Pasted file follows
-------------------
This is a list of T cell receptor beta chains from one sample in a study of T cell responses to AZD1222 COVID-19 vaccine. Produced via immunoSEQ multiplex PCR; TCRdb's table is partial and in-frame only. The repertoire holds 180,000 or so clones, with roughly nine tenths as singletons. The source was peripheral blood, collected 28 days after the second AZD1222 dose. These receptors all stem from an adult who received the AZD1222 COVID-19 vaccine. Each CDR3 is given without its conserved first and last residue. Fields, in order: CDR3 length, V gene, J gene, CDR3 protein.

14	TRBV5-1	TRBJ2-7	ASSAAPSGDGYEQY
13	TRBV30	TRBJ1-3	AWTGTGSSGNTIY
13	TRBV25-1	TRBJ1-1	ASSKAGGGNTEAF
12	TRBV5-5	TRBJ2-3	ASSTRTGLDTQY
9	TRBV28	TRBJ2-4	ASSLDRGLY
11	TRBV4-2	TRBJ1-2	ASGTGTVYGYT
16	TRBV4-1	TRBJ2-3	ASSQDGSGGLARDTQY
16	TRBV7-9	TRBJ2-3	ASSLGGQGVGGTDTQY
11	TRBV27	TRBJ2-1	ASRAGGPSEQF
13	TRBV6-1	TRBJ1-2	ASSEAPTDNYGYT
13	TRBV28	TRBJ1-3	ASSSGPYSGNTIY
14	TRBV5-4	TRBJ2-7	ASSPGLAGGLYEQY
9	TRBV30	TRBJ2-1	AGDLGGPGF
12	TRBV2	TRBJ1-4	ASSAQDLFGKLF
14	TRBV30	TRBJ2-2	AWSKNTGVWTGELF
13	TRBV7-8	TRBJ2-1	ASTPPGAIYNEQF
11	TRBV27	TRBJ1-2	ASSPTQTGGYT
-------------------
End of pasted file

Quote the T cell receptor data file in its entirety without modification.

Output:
This is a list of T cell receptor beta chains from one sample in a study of T cell responses to AZD1222 COVID-19 vaccine. Produced via immunoSEQ multiplex PCR; TCRdb's table is partial and in-frame only. The repertoire holds 180,000 or so clones, with roughly nine tenths as singletons. The source was peripheral blood, collected 28 days after the second AZD1222 dose. These receptors all stem from an adult who received the AZD1222 COVID-19 vaccine. Each CDR3 is given without its conserved first and last residue. Fields, in order: CDR3 length, V gene, J gene, CDR3 protein.

14	TRBV5-1	TRBJ2-7	ASSAAPSGDGYEQY
13	TRBV30	TRBJ1-3	AWTGTGSSGNTIY
13	TRBV25-1	TRBJ1-1	ASSKAGGGNTEAF
12	TRBV5-5	TRBJ2-3	ASSTRTGLDTQY
9	TRBV28	TRBJ2-4	ASSLDRGLY
11	TRBV4-2	TRBJ1-2	ASGTGTVYGYT
16	TRBV4-1	TRBJ2-3	ASSQDGSGGLARDTQY
16	TRBV7-9	TRBJ2-3	ASSLGGQGVGGTDTQY
11	TRBV27	TRBJ2-1	ASRAGGPSEQF
13	TRBV6-1	TRBJ1-2	ASSEAPTDNYGYT
13	TRBV28	TRBJ1-3	ASSSGPYSGNTIY
14	TRBV5-4	TRBJ2-7	ASSPGLAGGLYEQY
9	TRBV30	TRBJ2-1	AGDLGGPGF
12	TRBV2	TRBJ1-4	ASSAQDLFGKLF
14	TRBV30	TRBJ2-2	AWSKNTGVWTGELF
13	TRBV7-8	TRBJ2-1	ASTPPGAIYNEQF
11	TRBV27	TRBJ1-2	ASSPTQTGGYT